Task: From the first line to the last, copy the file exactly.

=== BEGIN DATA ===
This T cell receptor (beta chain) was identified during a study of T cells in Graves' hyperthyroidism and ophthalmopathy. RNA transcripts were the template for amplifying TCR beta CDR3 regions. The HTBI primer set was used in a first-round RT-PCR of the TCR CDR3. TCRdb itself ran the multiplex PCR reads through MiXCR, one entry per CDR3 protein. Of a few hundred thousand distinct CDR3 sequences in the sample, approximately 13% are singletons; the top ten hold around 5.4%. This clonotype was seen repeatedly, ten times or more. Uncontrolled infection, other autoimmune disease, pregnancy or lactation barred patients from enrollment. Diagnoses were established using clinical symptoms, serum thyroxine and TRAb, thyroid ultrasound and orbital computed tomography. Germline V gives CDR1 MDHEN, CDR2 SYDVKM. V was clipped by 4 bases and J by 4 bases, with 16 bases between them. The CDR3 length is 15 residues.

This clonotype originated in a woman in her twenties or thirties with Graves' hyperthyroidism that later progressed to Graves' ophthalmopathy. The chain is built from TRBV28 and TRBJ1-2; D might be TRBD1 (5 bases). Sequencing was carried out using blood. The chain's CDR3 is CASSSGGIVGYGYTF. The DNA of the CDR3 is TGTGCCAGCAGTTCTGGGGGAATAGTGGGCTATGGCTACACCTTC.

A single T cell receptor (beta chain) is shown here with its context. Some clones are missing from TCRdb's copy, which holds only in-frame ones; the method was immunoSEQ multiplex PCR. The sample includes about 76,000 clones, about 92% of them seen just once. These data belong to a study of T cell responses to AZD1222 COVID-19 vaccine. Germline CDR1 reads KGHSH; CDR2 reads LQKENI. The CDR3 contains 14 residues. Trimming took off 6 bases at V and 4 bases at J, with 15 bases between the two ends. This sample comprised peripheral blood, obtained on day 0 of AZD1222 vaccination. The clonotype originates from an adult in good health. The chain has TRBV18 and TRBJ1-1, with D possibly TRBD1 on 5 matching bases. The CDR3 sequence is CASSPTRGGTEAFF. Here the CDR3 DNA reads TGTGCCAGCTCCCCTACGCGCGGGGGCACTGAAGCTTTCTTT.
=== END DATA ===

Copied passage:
This T cell receptor (beta chain) was identified during a study of T cells in Graves' hyperthyroidism and ophthalmopathy. RNA transcripts were the template for amplifying TCR beta CDR3 regions. The HTBI primer set was used in a first-round RT-PCR of the TCR CDR3. TCRdb itself ran the multiplex PCR reads through MiXCR, one entry per CDR3 protein. Of a few hundred thousand distinct CDR3 sequences in the sample, approximately 13% are singletons; the top ten hold around 5.4%. This clonotype was seen repeatedly, ten times or more. Uncontrolled infection, other autoimmune disease, pregnancy or lactation barred patients from enrollment. Diagnoses were established using clinical symptoms, serum thyroxine and TRAb, thyroid ultrasound and orbital computed tomography. Germline V gives CDR1 MDHEN, CDR2 SYDVKM. V was clipped by 4 bases and J by 4 bases, with 16 bases between them. The CDR3 length is 15 residues.

This clonotype originated in a woman in her twenties or thirties with Graves' hyperthyroidism that later progressed to Graves' ophthalmopathy. The chain is built from TRBV28 and TRBJ1-2; D might be TRBD1 (5 bases). Sequencing was carried out using blood. The chain's CDR3 is CASSSGGIVGYGYTF. The DNA of the CDR3 is TGTGCCAGCAGTTCTGGGGGAATAGTGGGCTATGGCTACACCTTC.

A single T cell receptor (beta chain) is shown here with its context. Some clones are missing from TCRdb's copy, which holds only in-frame ones; the method was immunoSEQ multiplex PCR. The sample includes about 76,000 clones, about 92% of them seen just once. These data belong to a study of T cell responses to AZD1222 COVID-19 vaccine. Germline CDR1 reads KGHSH; CDR2 reads LQKENI. The CDR3 contains 14 residues. Trimming took off 6 bases at V and 4 bases at J, with 15 bases between the two ends. This sample comprised peripheral blood, obtained on day 0 of AZD1222 vaccination. The clonotype originates from an adult in good health. The chain has TRBV18 and TRBJ1-1, with D possibly TRBD1 on 5 matching bases. The CDR3 sequence is CASSPTRGGTEAFF. Here the CDR3 DNA reads TGTGCCAGCTCCCCTACGCGCGGGGGCACTGAAGCTTTCTTT.